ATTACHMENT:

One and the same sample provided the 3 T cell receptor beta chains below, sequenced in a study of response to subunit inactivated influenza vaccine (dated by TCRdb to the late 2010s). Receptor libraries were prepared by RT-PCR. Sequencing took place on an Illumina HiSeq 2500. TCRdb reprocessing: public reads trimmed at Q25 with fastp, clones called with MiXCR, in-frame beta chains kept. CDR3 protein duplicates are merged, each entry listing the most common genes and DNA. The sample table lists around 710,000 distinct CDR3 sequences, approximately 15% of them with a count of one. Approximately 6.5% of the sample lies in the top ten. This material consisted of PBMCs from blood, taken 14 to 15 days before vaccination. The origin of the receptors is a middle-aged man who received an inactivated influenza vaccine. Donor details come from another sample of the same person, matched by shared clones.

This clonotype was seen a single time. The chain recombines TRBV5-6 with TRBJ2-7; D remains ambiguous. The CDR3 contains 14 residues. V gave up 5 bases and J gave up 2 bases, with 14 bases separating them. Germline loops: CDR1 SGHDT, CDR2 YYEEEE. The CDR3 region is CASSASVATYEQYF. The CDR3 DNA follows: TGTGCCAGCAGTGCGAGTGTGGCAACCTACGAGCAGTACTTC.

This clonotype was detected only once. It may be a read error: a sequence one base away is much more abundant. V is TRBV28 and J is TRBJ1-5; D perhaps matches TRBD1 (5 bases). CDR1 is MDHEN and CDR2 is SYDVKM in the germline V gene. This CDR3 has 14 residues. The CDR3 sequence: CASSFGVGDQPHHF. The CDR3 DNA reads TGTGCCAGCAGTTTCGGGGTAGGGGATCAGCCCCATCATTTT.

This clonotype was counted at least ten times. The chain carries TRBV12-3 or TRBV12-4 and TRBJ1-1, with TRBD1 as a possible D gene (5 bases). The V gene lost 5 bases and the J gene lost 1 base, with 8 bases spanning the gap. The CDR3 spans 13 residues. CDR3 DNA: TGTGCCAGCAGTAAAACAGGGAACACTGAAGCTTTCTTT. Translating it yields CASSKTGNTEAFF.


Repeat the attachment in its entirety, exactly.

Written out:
One and the same sample provided the 3 T cell receptor beta chains below, sequenced in a study of response to subunit inactivated influenza vaccine (dated by TCRdb to the late 2010s). Receptor libraries were prepared by RT-PCR. Sequencing took place on an Illumina HiSeq 2500. TCRdb reprocessing: public reads trimmed at Q25 with fastp, clones called with MiXCR, in-frame beta chains kept. CDR3 protein duplicates are merged, each entry listing the most common genes and DNA. The sample table lists around 710,000 distinct CDR3 sequences, approximately 15% of them with a count of one. Approximately 6.5% of the sample lies in the top ten. This material consisted of PBMCs from blood, taken 14 to 15 days before vaccination. The origin of the receptors is a middle-aged man who received an inactivated influenza vaccine. Donor details come from another sample of the same person, matched by shared clones.

This clonotype was seen a single time. The chain recombines TRBV5-6 with TRBJ2-7; D remains ambiguous. The CDR3 contains 14 residues. V gave up 5 bases and J gave up 2 bases, with 14 bases separating them. Germline loops: CDR1 SGHDT, CDR2 YYEEEE. The CDR3 region is CASSASVATYEQYF. The CDR3 DNA follows: TGTGCCAGCAGTGCGAGTGTGGCAACCTACGAGCAGTACTTC.

This clonotype was detected only once. It may be a read error: a sequence one base away is much more abundant. V is TRBV28 and J is TRBJ1-5; D perhaps matches TRBD1 (5 bases). CDR1 is MDHEN and CDR2 is SYDVKM in the germline V gene. This CDR3 has 14 residues. The CDR3 sequence: CASSFGVGDQPHHF. The CDR3 DNA reads TGTGCCAGCAGTTTCGGGGTAGGGGATCAGCCCCATCATTTT.

This clonotype was counted at least ten times. The chain carries TRBV12-3 or TRBV12-4 and TRBJ1-1, with TRBD1 as a possible D gene (5 bases). The V gene lost 5 bases and the J gene lost 1 base, with 8 bases spanning the gap. The CDR3 spans 13 residues. CDR3 DNA: TGTGCCAGCAGTAAAACAGGGAACACTGAAGCTTTCTTT. Translating it yields CASSKTGNTEAFF.